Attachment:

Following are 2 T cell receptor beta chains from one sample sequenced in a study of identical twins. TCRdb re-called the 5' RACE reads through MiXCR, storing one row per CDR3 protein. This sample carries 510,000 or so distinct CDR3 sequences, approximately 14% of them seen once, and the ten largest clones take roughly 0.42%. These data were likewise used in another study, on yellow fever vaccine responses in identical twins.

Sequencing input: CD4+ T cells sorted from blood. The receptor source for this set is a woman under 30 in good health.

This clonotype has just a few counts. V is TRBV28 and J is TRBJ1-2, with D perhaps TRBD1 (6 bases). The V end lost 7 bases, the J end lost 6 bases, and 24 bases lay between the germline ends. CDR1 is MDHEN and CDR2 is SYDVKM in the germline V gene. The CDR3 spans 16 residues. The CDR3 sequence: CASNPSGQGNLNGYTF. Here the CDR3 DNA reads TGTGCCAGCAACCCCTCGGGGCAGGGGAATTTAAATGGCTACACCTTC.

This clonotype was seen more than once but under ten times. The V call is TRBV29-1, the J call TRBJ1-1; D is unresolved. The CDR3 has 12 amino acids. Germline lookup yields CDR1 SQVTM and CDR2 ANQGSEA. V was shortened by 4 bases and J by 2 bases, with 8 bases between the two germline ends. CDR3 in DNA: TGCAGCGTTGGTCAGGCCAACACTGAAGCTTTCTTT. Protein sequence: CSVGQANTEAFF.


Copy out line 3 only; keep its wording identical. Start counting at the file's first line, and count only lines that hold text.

This clonotype has just a few counts. V is TRBV28 and J is TRBJ1-2, with D perhaps TRBD1 (6 bases). The V end lost 7 bases, the J end lost 6 bases, and 24 bases lay between the germline ends. CDR1 is MDHEN and CDR2 is SYDVKM in the germline V gene. The CDR3 spans 16 residues. The CDR3 sequence: CASNPSGQGNLNGYTF. Here the CDR3 DNA reads TGTGCCAGCAACCCCTCGGGGCAGGGGAATTTAAATGGCTACACCTTC.